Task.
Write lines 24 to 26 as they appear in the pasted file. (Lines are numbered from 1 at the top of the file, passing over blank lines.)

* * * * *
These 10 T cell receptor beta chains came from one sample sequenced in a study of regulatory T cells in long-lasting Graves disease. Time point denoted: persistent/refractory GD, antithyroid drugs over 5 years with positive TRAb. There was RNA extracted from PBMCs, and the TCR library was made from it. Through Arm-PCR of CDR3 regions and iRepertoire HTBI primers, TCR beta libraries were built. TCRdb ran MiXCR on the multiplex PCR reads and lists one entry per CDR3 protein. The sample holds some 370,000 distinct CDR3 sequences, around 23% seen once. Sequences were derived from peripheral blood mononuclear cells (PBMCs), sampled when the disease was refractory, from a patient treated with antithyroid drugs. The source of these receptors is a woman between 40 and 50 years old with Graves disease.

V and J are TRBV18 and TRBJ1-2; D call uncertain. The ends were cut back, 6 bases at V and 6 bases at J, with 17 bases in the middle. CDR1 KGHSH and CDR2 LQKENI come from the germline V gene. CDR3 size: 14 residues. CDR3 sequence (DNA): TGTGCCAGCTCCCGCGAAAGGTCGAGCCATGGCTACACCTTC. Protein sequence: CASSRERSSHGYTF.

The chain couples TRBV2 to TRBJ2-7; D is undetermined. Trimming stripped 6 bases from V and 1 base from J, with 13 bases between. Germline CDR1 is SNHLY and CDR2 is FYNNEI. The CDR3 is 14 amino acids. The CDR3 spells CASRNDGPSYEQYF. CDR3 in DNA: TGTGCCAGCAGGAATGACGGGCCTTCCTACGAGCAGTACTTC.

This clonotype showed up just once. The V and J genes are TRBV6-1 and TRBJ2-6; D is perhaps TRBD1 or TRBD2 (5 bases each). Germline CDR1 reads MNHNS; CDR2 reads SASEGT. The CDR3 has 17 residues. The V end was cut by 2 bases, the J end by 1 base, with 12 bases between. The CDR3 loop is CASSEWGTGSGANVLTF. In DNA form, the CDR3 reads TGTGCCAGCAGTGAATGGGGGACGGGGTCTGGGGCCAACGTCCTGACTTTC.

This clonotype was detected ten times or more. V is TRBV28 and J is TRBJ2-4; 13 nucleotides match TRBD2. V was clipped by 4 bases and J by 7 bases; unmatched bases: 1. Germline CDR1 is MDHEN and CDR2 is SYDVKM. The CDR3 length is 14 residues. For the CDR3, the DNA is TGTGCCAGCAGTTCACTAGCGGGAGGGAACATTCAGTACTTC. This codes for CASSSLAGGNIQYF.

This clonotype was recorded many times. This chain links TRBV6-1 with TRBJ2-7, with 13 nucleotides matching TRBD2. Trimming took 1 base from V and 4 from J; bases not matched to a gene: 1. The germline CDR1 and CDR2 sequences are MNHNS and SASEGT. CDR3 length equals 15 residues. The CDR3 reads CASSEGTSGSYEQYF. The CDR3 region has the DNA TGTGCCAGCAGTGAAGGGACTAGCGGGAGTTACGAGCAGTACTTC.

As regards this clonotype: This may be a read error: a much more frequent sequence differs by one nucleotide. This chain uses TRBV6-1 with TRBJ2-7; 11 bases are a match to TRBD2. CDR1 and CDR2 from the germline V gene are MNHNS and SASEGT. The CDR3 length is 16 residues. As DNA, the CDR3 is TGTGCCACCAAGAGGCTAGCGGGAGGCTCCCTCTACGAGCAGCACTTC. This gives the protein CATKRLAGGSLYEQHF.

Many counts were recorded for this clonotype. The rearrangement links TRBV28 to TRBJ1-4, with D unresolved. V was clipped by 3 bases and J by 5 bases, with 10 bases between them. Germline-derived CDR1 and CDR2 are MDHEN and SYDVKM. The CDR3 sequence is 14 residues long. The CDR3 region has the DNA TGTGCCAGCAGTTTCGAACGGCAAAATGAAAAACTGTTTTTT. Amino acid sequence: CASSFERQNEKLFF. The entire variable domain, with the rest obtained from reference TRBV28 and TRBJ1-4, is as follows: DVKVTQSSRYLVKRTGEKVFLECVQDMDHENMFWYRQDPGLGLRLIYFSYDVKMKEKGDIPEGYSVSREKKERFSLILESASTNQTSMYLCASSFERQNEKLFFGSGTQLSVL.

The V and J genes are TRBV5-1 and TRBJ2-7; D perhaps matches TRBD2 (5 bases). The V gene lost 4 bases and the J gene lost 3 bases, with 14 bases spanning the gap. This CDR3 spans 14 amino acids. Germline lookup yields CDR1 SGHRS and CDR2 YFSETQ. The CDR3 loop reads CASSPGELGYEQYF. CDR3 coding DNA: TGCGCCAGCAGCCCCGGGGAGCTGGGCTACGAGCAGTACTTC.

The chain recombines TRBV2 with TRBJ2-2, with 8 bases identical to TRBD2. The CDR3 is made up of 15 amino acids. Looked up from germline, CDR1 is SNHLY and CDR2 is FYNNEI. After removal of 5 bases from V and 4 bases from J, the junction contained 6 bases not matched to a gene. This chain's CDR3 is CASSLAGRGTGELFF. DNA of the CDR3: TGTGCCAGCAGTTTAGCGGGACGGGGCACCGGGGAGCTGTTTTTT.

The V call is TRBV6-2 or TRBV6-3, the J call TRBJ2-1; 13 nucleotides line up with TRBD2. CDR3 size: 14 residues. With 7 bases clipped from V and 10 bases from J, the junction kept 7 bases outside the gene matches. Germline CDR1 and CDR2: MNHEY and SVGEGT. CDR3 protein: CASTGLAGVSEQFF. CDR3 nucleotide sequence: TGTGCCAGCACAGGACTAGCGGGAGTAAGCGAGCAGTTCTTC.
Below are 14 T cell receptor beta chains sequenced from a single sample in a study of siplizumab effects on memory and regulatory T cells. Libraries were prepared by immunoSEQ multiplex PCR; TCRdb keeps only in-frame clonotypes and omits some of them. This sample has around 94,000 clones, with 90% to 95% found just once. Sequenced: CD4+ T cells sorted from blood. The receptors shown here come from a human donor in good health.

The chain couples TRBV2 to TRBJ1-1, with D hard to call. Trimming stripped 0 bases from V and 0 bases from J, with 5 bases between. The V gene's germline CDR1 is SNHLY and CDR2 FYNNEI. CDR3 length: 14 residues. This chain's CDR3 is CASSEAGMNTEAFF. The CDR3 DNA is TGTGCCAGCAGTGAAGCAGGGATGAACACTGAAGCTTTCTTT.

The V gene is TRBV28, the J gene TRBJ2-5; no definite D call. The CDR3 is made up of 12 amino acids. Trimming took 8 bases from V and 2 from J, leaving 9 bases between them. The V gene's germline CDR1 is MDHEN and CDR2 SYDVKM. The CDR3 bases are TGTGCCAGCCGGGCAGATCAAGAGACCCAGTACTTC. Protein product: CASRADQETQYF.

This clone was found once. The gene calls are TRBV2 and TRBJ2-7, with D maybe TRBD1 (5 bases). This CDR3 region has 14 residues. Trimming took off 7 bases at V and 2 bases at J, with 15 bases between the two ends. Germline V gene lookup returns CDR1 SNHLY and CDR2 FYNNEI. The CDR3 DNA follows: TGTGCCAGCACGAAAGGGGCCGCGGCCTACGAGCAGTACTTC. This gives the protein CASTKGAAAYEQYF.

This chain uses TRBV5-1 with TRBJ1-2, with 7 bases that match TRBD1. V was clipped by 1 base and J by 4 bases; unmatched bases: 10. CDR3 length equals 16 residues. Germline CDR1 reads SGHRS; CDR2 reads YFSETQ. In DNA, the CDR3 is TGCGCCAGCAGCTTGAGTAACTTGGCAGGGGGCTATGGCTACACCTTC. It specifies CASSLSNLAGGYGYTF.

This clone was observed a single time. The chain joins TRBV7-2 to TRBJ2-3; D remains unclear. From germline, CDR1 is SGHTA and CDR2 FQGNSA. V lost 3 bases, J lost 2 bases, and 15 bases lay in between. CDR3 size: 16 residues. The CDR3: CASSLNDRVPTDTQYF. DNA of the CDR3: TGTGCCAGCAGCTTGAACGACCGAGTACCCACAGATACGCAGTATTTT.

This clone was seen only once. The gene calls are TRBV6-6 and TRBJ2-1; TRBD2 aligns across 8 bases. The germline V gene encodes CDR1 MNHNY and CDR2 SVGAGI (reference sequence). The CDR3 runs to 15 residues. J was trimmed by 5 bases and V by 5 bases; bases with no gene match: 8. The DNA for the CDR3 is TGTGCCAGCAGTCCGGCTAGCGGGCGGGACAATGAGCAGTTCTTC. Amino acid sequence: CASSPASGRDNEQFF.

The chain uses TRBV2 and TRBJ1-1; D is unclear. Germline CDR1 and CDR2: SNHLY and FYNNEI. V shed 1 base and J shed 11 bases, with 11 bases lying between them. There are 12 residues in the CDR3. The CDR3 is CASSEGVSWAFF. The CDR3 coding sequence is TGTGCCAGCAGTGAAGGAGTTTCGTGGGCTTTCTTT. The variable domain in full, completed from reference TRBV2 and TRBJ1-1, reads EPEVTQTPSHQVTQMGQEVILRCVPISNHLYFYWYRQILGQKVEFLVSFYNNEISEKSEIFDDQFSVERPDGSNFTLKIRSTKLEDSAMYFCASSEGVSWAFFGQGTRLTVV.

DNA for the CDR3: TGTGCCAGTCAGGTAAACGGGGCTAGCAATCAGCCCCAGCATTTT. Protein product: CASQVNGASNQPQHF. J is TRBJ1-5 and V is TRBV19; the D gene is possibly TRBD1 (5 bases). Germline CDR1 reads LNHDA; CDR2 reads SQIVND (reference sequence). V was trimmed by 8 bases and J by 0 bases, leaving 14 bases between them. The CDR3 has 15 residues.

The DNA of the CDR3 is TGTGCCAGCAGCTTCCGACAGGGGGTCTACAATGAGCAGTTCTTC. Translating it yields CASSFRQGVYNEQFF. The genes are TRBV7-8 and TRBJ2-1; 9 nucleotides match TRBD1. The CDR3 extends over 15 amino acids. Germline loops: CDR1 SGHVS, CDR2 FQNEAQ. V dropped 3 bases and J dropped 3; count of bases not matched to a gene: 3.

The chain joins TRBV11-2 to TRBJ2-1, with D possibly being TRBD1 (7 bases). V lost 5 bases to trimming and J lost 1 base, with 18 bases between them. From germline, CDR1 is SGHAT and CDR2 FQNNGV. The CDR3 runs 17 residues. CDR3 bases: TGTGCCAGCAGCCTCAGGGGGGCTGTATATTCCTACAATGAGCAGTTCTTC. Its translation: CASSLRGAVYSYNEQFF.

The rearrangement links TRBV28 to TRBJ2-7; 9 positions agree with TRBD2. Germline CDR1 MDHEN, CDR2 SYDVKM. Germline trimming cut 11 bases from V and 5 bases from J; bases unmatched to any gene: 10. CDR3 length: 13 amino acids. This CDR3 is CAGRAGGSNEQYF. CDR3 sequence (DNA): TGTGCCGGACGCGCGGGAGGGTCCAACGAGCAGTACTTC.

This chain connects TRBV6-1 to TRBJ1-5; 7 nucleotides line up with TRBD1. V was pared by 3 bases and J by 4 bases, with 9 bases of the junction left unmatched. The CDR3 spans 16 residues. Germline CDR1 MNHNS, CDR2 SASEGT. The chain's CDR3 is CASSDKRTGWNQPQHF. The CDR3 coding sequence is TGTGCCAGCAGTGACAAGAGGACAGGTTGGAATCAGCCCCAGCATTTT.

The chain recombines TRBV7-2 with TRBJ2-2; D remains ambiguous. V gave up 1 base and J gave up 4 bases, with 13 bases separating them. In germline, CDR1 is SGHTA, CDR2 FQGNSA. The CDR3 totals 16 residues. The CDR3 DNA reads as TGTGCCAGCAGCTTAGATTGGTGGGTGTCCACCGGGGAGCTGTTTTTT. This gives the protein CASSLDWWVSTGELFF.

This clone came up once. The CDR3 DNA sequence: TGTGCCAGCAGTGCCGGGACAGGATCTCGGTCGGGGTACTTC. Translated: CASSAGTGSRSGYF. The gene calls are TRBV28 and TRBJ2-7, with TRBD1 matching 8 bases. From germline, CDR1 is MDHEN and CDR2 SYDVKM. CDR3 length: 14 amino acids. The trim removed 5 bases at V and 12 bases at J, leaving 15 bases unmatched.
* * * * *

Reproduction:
This chain connects TRBV6-1 to TRBJ1-5; 7 nucleotides line up with TRBD1. V was pared by 3 bases and J by 4 bases, with 9 bases of the junction left unmatched. The CDR3 spans 16 residues. Germline CDR1 MNHNS, CDR2 SASEGT. The chain's CDR3 is CASSDKRTGWNQPQHF. The CDR3 coding sequence is TGTGCCAGCAGTGACAAGAGGACAGGTTGGAATCAGCCCCAGCATTTT.

The chain recombines TRBV7-2 with TRBJ2-2; D remains ambiguous. V gave up 1 base and J gave up 4 bases, with 13 bases separating them. In germline, CDR1 is SGHTA, CDR2 FQGNSA. The CDR3 totals 16 residues. The CDR3 DNA reads as TGTGCCAGCAGCTTAGATTGGTGGGTGTCCACCGGGGAGCTGTTTTTT. This gives the protein CASSLDWWVSTGELFF.

This clone came up once. The CDR3 DNA sequence: TGTGCCAGCAGTGCCGGGACAGGATCTCGGTCGGGGTACTTC. Translated: CASSAGTGSRSGYF. The gene calls are TRBV28 and TRBJ2-7, with TRBD1 matching 8 bases. From germline, CDR1 is MDHEN and CDR2 SYDVKM. CDR3 length: 14 amino acids. The trim removed 5 bases at V and 12 bases at J, leaving 15 bases unmatched.